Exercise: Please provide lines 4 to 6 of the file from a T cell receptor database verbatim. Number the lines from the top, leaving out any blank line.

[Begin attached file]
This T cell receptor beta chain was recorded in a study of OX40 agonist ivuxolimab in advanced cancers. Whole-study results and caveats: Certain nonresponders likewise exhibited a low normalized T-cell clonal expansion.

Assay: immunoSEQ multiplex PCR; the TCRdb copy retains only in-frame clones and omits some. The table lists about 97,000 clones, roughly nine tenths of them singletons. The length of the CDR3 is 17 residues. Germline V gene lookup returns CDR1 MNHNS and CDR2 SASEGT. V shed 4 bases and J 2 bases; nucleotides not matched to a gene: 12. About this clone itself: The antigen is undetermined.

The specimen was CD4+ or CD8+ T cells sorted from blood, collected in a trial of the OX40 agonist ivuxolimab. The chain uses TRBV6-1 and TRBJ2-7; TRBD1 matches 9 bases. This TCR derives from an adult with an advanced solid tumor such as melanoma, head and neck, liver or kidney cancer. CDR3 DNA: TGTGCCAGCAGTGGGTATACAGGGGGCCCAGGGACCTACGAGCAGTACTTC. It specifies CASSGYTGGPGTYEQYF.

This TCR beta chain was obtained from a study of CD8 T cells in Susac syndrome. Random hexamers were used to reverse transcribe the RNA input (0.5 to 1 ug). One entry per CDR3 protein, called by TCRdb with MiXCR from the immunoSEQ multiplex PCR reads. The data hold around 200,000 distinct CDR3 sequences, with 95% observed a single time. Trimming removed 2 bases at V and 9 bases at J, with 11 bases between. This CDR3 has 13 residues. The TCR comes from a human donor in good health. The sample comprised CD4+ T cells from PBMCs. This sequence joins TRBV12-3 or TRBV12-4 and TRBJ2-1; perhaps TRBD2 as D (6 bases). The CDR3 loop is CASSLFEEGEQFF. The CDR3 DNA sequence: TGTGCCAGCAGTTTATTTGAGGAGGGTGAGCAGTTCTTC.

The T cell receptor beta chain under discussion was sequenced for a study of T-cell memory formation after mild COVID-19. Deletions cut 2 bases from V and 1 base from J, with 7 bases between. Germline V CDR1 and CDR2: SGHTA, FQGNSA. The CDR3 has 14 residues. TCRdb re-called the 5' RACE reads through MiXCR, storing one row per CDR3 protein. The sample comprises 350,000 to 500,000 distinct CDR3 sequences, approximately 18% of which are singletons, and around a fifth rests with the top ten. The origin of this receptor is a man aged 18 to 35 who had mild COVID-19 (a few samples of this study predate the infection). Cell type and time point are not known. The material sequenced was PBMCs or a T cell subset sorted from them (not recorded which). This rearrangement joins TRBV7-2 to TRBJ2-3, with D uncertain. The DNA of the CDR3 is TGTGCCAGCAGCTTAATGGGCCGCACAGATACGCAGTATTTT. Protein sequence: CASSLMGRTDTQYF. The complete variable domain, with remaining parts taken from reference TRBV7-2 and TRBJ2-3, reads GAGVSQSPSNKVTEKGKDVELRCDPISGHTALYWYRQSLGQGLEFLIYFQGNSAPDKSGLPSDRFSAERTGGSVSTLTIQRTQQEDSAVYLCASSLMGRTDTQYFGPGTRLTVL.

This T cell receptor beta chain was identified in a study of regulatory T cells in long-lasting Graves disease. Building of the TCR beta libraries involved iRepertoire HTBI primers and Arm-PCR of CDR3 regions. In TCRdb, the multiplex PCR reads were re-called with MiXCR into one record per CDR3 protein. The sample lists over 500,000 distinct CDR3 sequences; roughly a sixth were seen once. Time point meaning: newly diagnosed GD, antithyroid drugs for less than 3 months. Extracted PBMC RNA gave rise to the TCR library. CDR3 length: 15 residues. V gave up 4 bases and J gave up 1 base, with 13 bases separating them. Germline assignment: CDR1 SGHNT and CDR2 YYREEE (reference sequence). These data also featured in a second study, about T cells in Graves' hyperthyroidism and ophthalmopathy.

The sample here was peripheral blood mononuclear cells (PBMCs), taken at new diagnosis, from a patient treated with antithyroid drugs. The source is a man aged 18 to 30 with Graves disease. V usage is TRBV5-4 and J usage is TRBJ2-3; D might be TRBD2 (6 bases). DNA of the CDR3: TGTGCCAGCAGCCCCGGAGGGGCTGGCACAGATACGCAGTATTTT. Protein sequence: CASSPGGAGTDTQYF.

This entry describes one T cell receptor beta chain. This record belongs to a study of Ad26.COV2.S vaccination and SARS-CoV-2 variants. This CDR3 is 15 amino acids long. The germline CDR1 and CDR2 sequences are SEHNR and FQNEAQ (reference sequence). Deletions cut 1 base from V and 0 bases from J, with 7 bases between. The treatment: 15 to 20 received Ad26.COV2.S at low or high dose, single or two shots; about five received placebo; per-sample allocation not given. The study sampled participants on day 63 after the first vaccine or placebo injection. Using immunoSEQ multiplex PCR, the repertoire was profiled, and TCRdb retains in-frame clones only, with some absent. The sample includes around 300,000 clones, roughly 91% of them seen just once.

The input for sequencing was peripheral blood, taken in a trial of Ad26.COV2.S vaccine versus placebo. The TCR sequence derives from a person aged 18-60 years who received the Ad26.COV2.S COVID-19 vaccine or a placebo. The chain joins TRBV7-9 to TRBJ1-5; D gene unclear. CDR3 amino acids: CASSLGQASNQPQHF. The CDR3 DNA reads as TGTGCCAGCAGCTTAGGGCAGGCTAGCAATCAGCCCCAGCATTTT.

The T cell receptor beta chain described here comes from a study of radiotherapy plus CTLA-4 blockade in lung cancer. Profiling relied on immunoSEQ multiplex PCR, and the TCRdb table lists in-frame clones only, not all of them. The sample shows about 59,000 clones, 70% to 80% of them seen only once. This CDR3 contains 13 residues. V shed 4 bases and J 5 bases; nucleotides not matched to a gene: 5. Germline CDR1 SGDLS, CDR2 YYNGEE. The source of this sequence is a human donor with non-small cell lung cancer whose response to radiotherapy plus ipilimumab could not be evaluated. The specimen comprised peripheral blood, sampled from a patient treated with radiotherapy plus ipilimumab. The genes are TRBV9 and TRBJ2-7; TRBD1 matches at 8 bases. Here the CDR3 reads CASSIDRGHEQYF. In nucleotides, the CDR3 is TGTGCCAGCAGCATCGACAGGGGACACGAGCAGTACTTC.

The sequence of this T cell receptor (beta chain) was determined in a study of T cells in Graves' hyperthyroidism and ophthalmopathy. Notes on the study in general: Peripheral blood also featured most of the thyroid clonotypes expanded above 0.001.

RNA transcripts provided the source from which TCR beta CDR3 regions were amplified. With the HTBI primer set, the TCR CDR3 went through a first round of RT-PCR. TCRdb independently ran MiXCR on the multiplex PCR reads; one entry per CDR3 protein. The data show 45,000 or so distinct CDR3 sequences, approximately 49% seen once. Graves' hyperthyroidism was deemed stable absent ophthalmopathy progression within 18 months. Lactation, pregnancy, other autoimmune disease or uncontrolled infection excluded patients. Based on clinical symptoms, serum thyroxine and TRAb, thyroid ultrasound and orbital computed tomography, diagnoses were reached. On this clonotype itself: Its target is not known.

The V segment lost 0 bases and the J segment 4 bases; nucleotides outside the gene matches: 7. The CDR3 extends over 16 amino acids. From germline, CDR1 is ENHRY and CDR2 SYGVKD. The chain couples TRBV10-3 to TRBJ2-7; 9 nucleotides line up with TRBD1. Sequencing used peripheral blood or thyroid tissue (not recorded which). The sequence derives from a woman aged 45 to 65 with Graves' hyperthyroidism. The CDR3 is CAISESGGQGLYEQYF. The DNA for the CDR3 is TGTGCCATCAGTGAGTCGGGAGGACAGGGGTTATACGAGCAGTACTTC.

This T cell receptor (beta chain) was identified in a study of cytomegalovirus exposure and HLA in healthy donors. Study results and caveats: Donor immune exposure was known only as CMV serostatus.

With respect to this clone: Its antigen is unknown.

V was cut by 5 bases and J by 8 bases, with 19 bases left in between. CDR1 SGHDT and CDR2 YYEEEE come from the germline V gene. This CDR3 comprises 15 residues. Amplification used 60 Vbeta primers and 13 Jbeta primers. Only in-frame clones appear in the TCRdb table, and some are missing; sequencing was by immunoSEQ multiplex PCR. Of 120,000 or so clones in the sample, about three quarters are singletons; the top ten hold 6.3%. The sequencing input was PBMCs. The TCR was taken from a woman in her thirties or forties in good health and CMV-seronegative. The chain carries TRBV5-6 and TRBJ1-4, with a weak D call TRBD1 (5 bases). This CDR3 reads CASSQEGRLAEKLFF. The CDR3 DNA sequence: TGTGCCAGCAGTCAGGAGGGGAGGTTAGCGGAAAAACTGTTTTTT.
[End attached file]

This TCR beta chain was obtained from a study of CD8 T cells in Susac syndrome. Random hexamers were used to reverse transcribe the RNA input (0.5 to 1 ug). One entry per CDR3 protein, called by TCRdb with MiXCR from the immunoSEQ multiplex PCR reads. The data hold around 200,000 distinct CDR3 sequences, with 95% observed a single time. Trimming removed 2 bases at V and 9 bases at J, with 11 bases between. This CDR3 has 13 residues. The TCR comes from a human donor in good health. The sample comprised CD4+ T cells from PBMCs. This sequence joins TRBV12-3 or TRBV12-4 and TRBJ2-1; perhaps TRBD2 as D (6 bases). The CDR3 loop is CASSLFEEGEQFF. The CDR3 DNA sequence: TGTGCCAGCAGTTTATTTGAGGAGGGTGAGCAGTTCTTC.

The T cell receptor beta chain under discussion was sequenced for a study of T-cell memory formation after mild COVID-19. Deletions cut 2 bases from V and 1 base from J, with 7 bases between. Germline V CDR1 and CDR2: SGHTA, FQGNSA. The CDR3 has 14 residues. TCRdb re-called the 5' RACE reads through MiXCR, storing one row per CDR3 protein. The sample comprises 350,000 to 500,000 distinct CDR3 sequences, approximately 18% of which are singletons, and around a fifth rests with the top ten. The origin of this receptor is a man aged 18 to 35 who had mild COVID-19 (a few samples of this study predate the infection). Cell type and time point are not known. The material sequenced was PBMCs or a T cell subset sorted from them (not recorded which). This rearrangement joins TRBV7-2 to TRBJ2-3, with D uncertain. The DNA of the CDR3 is TGTGCCAGCAGCTTAATGGGCCGCACAGATACGCAGTATTTT. Protein sequence: CASSLMGRTDTQYF. The complete variable domain, with remaining parts taken from reference TRBV7-2 and TRBJ2-3, reads GAGVSQSPSNKVTEKGKDVELRCDPISGHTALYWYRQSLGQGLEFLIYFQGNSAPDKSGLPSDRFSAERTGGSVSTLTIQRTQQEDSAVYLCASSLMGRTDTQYFGPGTRLTVL.

This T cell receptor beta chain was identified in a study of regulatory T cells in long-lasting Graves disease. Building of the TCR beta libraries involved iRepertoire HTBI primers and Arm-PCR of CDR3 regions. In TCRdb, the multiplex PCR reads were re-called with MiXCR into one record per CDR3 protein. The sample lists over 500,000 distinct CDR3 sequences; roughly a sixth were seen once. Time point meaning: newly diagnosed GD, antithyroid drugs for less than 3 months. Extracted PBMC RNA gave rise to the TCR library. CDR3 length: 15 residues. V gave up 4 bases and J gave up 1 base, with 13 bases separating them. Germline assignment: CDR1 SGHNT and CDR2 YYREEE (reference sequence). These data also featured in a second study, about T cells in Graves' hyperthyroidism and ophthalmopathy.